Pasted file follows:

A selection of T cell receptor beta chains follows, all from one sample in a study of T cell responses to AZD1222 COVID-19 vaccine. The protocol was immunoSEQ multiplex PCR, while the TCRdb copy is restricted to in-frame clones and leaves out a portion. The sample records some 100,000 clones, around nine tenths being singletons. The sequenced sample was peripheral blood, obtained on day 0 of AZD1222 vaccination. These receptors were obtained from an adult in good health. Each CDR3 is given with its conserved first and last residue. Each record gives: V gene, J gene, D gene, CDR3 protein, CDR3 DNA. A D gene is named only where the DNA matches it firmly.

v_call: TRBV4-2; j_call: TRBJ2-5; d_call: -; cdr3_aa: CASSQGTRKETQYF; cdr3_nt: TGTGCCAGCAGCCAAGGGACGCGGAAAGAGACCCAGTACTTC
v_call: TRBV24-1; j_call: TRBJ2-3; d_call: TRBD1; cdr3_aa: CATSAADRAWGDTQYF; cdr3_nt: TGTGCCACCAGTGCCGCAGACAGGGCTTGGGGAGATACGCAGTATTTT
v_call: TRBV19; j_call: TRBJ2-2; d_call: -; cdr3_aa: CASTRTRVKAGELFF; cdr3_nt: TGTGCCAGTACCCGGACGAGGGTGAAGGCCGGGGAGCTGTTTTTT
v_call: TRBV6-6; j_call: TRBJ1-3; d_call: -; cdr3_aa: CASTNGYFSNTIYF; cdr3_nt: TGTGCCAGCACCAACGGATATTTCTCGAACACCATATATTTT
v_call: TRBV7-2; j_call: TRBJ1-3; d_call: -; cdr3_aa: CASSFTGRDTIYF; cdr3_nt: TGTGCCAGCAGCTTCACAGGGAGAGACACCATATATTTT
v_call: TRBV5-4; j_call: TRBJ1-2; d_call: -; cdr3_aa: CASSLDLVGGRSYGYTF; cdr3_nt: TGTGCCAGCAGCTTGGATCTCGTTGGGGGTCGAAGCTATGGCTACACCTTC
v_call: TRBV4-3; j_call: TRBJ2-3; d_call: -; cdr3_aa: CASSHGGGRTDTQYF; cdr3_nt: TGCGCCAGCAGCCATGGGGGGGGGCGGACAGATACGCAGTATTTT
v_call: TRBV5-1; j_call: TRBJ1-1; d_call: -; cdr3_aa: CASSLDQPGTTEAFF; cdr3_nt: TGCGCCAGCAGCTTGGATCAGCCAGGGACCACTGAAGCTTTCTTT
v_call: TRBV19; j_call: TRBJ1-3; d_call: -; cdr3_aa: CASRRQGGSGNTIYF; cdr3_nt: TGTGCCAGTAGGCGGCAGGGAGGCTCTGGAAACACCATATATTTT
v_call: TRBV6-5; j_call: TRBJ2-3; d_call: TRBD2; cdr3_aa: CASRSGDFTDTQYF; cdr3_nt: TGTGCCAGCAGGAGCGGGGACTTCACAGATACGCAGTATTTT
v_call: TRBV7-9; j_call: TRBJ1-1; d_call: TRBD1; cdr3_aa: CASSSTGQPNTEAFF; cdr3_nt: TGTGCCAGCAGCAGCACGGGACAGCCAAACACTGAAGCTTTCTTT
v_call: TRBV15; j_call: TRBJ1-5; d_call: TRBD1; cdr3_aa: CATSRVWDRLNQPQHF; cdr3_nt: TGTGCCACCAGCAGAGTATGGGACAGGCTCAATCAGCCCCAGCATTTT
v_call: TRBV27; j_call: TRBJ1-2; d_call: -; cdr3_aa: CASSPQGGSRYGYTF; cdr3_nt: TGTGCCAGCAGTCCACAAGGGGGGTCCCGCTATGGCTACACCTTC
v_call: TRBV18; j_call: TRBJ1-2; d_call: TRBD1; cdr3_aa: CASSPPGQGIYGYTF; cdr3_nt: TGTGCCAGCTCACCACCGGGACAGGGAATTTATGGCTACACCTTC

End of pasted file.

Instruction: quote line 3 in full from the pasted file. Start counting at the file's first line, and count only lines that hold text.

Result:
v_call: TRBV24-1; j_call: TRBJ2-3; d_call: TRBD1; cdr3_aa: CATSAADRAWGDTQYF; cdr3_nt: TGTGCCACCAGTGCCGCAGACAGGGCTTGGGGAGATACGCAGTATTTT